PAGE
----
International Study: Gum Disease Linked with Heart Disease Risk Factors
April 24, 2014
By Nancy Volkers
InteliHealth News Service
INTELIHEALTH - A large study has found more factors linked with heart disease risk among people with gum disease.
The study included more than 15,000 people from 39 countries. All of them had stable heart disease. They were part of a clinical trial to test a drug called darapladib. The drug blocks an enzyme that can lead to narrowing or hardening of arteries.
Of the people in the study, about 80% were male, and 78% were white. Nearly 70% were current or former smokers.
About 40% of people in the study had lost at least half of their teeth. Periodontal (gum) disease is a common reason for gums to bleed. If it is allowed to get worse, it can damage the tissues and bone of the jaw. This can lead to tooth loss.
People were asked how many teeth they had and whether their gums bled when they brushed. Researchers also took blood samples. They measured cholesterol, blood-sugar and C-reactive protein (CRP). High levels of CRP mean that there is inflammation in the body.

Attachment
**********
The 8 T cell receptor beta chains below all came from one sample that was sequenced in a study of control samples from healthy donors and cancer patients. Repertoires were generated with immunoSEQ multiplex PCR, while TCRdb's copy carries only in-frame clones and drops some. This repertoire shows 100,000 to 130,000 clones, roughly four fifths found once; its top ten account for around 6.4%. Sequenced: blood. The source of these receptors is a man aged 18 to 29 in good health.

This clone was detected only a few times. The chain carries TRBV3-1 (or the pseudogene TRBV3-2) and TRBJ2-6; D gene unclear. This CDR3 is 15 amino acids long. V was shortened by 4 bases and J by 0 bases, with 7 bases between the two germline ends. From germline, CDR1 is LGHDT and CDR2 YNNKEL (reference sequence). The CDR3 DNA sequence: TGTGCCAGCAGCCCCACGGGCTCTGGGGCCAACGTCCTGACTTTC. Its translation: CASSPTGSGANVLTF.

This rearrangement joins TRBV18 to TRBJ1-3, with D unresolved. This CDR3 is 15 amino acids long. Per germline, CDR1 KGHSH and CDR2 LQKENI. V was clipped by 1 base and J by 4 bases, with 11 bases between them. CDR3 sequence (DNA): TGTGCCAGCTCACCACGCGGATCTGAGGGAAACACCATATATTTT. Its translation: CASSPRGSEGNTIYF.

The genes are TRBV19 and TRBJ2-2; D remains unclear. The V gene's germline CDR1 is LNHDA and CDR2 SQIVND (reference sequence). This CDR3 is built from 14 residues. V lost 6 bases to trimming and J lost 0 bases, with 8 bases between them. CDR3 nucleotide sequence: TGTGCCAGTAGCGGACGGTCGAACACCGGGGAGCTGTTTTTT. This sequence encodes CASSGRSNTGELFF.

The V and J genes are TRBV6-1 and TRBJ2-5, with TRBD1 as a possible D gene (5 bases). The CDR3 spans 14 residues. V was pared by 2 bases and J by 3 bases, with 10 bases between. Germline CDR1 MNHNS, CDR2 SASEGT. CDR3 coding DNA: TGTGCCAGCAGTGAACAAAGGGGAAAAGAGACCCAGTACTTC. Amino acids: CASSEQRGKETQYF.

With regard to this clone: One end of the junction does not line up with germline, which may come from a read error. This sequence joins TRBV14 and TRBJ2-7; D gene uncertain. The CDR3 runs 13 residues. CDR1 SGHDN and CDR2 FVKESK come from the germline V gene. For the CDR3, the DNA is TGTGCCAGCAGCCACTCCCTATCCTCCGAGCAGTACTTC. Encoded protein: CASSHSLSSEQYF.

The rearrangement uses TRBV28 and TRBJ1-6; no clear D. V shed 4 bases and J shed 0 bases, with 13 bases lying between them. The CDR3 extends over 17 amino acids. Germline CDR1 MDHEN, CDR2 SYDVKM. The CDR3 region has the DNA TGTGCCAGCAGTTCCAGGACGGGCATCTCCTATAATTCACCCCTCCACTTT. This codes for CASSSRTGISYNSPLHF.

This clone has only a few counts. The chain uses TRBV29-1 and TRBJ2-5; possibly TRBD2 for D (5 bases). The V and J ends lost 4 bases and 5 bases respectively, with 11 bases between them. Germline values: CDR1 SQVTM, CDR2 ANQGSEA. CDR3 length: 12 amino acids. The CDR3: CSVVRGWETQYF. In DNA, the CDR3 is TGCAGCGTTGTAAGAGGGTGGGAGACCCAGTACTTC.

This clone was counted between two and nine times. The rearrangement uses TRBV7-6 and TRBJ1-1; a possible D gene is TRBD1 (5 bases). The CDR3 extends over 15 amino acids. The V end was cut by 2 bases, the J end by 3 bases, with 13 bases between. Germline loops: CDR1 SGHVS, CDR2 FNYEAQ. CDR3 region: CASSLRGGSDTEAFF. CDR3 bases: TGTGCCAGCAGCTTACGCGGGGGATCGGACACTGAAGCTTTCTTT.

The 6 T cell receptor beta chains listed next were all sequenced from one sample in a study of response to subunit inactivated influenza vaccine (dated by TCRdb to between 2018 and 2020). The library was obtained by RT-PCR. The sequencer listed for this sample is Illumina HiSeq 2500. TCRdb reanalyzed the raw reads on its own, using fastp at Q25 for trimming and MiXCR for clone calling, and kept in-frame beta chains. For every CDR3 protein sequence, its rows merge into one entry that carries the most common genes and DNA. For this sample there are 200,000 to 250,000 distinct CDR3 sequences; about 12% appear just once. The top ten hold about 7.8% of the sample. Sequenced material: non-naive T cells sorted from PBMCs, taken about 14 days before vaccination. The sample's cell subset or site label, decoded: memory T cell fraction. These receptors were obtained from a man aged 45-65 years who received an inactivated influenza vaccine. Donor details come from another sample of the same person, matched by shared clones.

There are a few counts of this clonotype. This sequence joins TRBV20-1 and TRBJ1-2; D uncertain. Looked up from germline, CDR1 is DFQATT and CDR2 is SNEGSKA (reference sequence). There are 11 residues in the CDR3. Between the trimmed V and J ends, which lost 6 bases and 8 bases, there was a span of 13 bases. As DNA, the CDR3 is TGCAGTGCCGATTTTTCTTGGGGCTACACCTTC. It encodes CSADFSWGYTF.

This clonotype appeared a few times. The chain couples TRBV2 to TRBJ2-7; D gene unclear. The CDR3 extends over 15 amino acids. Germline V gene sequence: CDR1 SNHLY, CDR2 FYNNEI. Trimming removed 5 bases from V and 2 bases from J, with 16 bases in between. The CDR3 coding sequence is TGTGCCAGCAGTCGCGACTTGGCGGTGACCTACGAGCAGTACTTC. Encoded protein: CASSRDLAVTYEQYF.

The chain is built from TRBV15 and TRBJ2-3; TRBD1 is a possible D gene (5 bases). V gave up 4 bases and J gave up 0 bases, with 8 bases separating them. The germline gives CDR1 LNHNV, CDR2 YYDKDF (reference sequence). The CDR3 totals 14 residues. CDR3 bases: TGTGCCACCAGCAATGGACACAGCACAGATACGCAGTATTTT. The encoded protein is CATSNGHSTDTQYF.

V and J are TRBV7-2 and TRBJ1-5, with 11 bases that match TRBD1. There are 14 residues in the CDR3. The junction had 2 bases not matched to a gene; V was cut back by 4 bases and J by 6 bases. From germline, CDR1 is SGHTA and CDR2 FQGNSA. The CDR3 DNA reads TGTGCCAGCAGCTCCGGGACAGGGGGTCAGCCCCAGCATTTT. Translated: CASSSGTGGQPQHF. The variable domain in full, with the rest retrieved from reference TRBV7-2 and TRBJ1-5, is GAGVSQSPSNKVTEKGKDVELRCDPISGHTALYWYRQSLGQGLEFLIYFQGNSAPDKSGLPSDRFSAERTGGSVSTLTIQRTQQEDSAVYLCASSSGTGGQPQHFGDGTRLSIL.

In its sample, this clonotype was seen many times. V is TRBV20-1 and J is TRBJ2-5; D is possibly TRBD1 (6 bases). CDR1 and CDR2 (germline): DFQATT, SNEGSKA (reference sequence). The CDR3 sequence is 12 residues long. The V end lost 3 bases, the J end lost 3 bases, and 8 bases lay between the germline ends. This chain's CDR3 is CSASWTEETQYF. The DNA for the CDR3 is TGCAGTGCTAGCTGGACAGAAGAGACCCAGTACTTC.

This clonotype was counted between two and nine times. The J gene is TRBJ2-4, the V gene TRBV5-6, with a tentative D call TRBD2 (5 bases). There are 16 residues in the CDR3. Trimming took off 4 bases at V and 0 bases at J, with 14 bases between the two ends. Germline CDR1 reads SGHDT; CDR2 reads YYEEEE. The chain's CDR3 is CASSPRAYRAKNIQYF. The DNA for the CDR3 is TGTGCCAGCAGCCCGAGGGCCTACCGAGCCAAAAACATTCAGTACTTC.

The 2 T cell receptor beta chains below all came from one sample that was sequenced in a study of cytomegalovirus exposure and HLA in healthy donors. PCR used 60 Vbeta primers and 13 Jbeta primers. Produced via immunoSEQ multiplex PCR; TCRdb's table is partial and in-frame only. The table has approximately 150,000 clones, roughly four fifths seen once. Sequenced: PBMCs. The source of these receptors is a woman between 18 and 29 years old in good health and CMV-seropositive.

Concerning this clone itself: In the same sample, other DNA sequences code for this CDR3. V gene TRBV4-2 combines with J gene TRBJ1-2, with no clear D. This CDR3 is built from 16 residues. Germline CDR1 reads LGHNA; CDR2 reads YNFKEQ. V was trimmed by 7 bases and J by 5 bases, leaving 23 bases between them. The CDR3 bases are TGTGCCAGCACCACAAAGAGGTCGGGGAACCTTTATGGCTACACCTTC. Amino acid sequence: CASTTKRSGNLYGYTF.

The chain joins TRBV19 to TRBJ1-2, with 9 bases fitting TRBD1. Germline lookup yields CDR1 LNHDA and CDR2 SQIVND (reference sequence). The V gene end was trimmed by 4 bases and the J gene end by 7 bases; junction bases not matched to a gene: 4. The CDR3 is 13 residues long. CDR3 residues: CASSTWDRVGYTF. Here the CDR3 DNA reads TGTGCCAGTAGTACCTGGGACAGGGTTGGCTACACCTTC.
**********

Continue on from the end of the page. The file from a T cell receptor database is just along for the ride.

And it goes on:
People also had their waist size and blood pressure checked. They answered questions about their educational levels, stress levels, alcohol use and exercise.
People with tooth loss were more likely than others to have factors linked with a higher risk of heart disease:
Higher blood glucose
Higher LDL ("bad cholesterol")
Higher blood pressure
Greater waist size
Higher levels of CRP
Tooth loss also was linked with less education, higher alcohol use and more stress at work.
Gum bleeding was linked with higher blood pressure and higher LDL.) People with gum bleeding also tended to have less education, drink more alcohol and have more stress at work, at home and about finances.
The authors say this is the largest study of its kind to assess gum disease symptoms in people with heart disease. The study results show more heart-disease risk factors in people with fewer teeth and bleeding gums. They say the findings suggest common risk factors for both gum disease and heart disease.
There were wide variations in data among people from different countries. For example, 69% of study participants from Slovakia had fewer than 15 teeth, compared with only 11% from India.
The study appears in the April issue of the European Journal of Preventive Cardiology.